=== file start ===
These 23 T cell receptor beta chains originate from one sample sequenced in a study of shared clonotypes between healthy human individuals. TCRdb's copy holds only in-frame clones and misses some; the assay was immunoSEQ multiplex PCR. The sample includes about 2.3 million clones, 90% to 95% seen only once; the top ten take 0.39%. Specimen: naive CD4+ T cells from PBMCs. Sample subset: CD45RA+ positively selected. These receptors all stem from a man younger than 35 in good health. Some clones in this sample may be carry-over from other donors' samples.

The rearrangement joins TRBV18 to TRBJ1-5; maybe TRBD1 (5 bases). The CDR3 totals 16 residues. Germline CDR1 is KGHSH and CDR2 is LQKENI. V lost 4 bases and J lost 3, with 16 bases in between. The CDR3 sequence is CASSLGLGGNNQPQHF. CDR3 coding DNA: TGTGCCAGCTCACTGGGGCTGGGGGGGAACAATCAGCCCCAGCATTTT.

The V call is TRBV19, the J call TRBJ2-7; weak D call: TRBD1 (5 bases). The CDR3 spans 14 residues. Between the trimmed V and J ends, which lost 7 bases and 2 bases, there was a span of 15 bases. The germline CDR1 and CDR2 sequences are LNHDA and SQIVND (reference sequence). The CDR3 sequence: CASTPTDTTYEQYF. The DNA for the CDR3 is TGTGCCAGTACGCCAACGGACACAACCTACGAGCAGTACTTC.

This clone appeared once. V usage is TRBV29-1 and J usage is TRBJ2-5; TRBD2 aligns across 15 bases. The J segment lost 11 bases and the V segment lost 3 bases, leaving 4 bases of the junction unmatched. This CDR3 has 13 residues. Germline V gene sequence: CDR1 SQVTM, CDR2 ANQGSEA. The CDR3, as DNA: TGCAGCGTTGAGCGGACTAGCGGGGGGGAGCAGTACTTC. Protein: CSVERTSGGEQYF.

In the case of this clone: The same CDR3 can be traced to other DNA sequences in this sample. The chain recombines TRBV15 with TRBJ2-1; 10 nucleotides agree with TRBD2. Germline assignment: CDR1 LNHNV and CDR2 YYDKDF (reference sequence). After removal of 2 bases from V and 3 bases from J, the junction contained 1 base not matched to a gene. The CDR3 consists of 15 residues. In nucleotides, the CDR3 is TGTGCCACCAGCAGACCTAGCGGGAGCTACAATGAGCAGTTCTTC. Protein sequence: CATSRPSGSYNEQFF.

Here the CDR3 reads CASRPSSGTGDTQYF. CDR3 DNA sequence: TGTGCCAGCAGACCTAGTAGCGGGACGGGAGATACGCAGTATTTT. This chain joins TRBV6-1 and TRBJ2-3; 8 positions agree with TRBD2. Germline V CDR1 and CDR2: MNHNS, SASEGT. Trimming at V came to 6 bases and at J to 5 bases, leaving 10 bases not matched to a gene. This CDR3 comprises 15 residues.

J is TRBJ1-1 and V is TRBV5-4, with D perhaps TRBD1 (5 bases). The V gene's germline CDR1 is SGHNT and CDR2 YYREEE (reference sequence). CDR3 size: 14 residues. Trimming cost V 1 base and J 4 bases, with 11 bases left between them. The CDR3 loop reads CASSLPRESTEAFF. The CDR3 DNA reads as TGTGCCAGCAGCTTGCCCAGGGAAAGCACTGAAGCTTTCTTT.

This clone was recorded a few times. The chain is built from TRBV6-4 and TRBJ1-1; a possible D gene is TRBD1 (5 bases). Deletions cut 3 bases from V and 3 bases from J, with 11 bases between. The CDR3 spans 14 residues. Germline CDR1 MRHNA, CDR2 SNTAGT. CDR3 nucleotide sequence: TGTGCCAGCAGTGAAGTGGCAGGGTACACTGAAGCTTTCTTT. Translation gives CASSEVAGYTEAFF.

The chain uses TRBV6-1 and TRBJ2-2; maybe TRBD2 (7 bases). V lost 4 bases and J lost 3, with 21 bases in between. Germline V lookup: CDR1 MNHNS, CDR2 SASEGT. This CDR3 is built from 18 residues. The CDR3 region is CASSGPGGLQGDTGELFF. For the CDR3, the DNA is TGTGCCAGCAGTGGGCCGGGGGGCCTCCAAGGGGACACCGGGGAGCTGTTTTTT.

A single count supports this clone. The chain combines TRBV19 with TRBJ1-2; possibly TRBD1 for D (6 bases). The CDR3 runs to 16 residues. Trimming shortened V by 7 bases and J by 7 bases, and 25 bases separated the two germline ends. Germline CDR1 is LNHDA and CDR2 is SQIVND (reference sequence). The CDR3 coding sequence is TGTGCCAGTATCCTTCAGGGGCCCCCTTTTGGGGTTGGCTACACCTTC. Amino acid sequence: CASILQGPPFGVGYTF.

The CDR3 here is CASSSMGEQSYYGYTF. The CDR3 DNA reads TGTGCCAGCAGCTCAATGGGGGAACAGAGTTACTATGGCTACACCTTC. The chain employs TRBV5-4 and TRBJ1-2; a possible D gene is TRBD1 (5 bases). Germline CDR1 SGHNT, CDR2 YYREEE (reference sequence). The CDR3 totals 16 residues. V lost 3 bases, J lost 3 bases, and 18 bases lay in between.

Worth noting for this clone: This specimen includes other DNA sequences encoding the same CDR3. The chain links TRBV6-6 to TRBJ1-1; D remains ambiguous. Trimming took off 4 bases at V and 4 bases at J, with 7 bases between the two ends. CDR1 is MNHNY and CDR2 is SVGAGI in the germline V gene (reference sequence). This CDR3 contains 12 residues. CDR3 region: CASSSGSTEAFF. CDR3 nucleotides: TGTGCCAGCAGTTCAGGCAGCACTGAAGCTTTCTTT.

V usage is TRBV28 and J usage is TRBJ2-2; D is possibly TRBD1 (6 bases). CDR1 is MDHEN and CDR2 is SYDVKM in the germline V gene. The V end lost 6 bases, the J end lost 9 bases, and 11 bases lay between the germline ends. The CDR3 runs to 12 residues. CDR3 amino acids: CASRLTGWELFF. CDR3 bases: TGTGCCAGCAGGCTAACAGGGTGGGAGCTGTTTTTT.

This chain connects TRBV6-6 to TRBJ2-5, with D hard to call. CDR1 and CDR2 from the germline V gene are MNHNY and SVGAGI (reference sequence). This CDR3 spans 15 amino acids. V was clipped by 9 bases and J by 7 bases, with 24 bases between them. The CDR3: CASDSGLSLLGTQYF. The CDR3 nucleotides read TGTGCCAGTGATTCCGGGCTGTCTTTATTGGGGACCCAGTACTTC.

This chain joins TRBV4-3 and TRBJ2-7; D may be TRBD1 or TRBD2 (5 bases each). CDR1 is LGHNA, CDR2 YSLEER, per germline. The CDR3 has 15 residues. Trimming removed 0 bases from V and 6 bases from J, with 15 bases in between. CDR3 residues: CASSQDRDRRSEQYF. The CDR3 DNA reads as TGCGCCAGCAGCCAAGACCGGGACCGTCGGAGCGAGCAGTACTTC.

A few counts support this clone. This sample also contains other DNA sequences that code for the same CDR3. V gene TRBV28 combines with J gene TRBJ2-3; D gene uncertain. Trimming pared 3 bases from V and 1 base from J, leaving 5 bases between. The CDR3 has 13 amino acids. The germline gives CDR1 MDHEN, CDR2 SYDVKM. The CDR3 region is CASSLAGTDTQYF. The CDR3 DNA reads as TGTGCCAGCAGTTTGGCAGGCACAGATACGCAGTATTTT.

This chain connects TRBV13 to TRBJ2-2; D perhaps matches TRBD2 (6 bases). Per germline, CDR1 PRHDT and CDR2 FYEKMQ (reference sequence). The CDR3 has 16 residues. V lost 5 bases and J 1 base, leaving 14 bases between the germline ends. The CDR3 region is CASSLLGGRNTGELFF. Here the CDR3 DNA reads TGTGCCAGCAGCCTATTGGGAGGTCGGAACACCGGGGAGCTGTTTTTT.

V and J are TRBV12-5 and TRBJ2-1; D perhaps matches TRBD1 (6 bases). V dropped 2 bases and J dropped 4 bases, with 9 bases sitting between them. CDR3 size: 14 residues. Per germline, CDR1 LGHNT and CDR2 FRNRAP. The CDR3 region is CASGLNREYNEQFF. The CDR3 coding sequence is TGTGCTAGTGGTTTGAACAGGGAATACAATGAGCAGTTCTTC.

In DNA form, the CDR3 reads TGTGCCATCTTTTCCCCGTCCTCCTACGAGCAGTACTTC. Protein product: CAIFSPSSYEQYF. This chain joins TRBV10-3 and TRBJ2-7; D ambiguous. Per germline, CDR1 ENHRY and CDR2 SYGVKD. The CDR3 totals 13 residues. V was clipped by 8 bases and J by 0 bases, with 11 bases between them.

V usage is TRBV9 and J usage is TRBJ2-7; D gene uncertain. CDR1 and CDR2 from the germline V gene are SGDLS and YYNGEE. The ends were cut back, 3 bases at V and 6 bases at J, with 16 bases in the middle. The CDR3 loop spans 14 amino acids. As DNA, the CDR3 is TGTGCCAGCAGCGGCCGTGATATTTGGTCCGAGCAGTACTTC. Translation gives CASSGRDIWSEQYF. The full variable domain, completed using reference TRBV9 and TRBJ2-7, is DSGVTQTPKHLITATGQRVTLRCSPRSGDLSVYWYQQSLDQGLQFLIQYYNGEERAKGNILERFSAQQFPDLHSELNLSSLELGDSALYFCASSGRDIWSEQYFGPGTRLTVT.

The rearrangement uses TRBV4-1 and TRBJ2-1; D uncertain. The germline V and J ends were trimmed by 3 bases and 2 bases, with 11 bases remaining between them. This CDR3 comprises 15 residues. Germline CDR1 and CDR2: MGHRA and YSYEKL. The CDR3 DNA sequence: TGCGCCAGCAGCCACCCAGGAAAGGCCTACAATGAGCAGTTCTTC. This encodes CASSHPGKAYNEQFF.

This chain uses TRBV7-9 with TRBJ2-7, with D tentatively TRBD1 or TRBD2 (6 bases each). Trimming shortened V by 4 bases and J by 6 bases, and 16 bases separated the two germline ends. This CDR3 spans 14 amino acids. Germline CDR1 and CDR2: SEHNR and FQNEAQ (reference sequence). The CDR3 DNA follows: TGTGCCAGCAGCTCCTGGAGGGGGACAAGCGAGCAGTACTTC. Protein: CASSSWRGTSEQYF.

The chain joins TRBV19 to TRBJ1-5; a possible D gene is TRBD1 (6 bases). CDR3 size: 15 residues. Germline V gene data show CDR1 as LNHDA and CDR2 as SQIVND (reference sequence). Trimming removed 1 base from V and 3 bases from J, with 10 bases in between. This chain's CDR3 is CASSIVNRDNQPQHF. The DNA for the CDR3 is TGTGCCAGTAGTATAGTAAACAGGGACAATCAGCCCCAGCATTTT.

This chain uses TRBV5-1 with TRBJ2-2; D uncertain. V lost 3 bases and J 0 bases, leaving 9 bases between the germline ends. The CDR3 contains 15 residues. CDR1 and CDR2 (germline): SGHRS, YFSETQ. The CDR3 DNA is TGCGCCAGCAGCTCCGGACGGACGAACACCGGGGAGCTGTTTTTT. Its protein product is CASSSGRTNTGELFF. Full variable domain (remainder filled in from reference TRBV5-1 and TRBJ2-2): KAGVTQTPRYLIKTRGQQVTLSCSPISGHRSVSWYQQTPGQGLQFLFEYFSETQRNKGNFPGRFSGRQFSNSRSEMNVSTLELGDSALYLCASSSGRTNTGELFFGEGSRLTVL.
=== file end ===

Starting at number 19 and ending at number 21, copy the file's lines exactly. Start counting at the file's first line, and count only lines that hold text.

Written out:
In DNA form, the CDR3 reads TGTGCCATCTTTTCCCCGTCCTCCTACGAGCAGTACTTC. Protein product: CAIFSPSSYEQYF. This chain joins TRBV10-3 and TRBJ2-7; D ambiguous. Per germline, CDR1 ENHRY and CDR2 SYGVKD. The CDR3 totals 13 residues. V was clipped by 8 bases and J by 0 bases, with 11 bases between them.

V usage is TRBV9 and J usage is TRBJ2-7; D gene uncertain. CDR1 and CDR2 from the germline V gene are SGDLS and YYNGEE. The ends were cut back, 3 bases at V and 6 bases at J, with 16 bases in the middle. The CDR3 loop spans 14 amino acids. As DNA, the CDR3 is TGTGCCAGCAGCGGCCGTGATATTTGGTCCGAGCAGTACTTC. Translation gives CASSGRDIWSEQYF. The full variable domain, completed using reference TRBV9 and TRBJ2-7, is DSGVTQTPKHLITATGQRVTLRCSPRSGDLSVYWYQQSLDQGLQFLIQYYNGEERAKGNILERFSAQQFPDLHSELNLSSLELGDSALYFCASSGRDIWSEQYFGPGTRLTVT.

The rearrangement uses TRBV4-1 and TRBJ2-1; D uncertain. The germline V and J ends were trimmed by 3 bases and 2 bases, with 11 bases remaining between them. This CDR3 comprises 15 residues. Germline CDR1 and CDR2: MGHRA and YSYEKL. The CDR3 DNA sequence: TGCGCCAGCAGCCACCCAGGAAAGGCCTACAATGAGCAGTTCTTC. This encodes CASSHPGKAYNEQFF.